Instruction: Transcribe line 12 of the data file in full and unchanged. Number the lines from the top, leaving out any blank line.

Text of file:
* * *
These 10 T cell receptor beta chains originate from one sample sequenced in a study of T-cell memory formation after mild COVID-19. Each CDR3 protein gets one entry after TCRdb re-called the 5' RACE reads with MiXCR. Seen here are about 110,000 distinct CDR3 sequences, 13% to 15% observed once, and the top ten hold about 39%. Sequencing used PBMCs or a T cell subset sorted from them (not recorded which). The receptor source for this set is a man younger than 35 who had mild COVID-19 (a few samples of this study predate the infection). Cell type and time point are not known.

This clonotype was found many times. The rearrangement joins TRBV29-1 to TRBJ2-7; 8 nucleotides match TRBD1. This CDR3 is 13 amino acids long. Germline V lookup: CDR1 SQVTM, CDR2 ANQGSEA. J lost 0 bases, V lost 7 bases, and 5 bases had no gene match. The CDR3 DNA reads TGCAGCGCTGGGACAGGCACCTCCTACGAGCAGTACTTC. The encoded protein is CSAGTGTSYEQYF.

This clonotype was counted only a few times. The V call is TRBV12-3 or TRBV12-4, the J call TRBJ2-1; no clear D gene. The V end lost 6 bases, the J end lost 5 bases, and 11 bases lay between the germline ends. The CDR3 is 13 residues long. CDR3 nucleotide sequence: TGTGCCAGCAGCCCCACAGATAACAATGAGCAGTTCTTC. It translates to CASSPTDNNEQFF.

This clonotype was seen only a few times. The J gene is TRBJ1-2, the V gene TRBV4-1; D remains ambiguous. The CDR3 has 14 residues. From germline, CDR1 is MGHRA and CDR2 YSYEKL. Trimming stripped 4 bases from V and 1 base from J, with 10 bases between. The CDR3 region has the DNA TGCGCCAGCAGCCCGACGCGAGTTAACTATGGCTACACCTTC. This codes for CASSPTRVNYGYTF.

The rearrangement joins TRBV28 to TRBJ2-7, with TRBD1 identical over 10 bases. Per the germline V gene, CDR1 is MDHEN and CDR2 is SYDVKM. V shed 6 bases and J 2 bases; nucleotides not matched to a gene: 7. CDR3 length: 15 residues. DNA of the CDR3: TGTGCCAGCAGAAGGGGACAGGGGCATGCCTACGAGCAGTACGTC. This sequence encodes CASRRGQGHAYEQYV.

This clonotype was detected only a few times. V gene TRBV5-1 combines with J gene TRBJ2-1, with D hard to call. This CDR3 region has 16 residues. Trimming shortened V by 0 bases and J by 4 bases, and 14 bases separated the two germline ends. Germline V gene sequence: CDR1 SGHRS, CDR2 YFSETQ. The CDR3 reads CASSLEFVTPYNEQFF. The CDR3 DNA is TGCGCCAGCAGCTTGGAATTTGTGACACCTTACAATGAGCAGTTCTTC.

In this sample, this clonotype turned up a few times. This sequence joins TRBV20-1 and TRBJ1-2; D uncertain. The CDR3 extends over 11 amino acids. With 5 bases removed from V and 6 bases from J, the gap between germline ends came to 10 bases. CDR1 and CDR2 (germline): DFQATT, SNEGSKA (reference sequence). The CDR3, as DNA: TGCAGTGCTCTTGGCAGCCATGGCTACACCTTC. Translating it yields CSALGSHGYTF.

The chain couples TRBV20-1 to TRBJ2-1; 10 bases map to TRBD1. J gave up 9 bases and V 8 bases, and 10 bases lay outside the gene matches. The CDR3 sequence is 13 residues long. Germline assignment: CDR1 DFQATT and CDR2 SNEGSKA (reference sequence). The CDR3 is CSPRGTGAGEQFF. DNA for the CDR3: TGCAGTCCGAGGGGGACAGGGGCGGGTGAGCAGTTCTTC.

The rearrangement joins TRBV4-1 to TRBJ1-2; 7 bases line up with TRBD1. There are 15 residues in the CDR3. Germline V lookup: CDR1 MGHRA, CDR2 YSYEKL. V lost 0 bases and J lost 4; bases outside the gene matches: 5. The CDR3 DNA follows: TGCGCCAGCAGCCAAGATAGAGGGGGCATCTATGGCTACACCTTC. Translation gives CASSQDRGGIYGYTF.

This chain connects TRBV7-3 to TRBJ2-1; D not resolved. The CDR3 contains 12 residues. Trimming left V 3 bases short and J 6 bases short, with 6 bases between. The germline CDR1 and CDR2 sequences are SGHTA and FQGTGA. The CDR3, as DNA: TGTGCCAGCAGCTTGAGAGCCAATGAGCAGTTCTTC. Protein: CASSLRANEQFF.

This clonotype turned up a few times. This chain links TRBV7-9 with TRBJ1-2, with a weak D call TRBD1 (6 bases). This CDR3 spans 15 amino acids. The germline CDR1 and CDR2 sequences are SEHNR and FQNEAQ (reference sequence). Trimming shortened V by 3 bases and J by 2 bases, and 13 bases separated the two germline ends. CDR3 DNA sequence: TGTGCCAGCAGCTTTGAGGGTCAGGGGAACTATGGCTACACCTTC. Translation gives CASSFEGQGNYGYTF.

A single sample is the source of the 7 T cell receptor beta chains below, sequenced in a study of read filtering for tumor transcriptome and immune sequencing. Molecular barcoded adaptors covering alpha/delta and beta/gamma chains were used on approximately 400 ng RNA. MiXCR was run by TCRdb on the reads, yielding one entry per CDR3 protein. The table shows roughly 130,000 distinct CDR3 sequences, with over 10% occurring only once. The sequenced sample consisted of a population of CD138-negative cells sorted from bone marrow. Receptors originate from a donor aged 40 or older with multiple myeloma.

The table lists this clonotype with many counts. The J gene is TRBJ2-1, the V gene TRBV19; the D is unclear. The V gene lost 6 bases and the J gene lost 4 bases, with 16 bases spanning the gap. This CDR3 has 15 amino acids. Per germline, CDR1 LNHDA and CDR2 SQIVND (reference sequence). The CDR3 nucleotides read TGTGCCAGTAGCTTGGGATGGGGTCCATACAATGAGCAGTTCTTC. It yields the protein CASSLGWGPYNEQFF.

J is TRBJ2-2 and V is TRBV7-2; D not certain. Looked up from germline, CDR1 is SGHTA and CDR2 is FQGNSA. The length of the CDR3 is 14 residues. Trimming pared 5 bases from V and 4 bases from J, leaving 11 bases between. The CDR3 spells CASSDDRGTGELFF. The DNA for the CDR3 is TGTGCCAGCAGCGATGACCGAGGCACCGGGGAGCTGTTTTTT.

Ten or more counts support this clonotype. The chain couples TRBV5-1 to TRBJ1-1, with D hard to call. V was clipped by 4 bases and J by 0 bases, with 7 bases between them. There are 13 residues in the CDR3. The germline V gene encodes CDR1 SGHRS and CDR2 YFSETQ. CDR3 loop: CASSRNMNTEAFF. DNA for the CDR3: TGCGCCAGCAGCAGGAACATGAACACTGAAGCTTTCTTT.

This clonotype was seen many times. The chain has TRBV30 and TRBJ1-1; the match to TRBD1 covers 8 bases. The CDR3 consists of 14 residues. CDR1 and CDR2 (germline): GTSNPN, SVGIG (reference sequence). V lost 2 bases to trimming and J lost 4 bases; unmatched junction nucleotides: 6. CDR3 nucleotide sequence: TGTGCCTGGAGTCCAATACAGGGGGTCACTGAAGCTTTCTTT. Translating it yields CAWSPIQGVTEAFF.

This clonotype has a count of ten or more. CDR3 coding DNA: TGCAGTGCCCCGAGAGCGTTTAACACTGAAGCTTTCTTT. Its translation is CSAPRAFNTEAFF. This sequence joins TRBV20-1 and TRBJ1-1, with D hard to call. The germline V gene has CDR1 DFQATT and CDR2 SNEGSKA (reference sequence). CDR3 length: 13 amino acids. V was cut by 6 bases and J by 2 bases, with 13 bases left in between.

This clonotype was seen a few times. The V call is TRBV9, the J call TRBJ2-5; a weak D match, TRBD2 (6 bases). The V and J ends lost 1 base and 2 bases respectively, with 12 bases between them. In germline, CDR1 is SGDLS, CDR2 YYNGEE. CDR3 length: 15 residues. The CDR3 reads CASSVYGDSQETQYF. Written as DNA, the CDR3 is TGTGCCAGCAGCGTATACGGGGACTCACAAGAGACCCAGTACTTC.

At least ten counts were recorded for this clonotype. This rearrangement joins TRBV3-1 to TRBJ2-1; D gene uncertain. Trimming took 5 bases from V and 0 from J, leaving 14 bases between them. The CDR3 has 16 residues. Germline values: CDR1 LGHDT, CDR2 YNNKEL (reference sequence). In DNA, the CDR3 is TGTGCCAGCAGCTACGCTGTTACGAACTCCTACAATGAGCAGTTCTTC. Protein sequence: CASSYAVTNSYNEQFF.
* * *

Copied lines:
A single sample is the source of the 7 T cell receptor beta chains below, sequenced in a study of read filtering for tumor transcriptome and immune sequencing. Molecular barcoded adaptors covering alpha/delta and beta/gamma chains were used on approximately 400 ng RNA. MiXCR was run by TCRdb on the reads, yielding one entry per CDR3 protein. The table shows roughly 130,000 distinct CDR3 sequences, with over 10% occurring only once. The sequenced sample consisted of a population of CD138-negative cells sorted from bone marrow. Receptors originate from a donor aged 40 or older with multiple myeloma.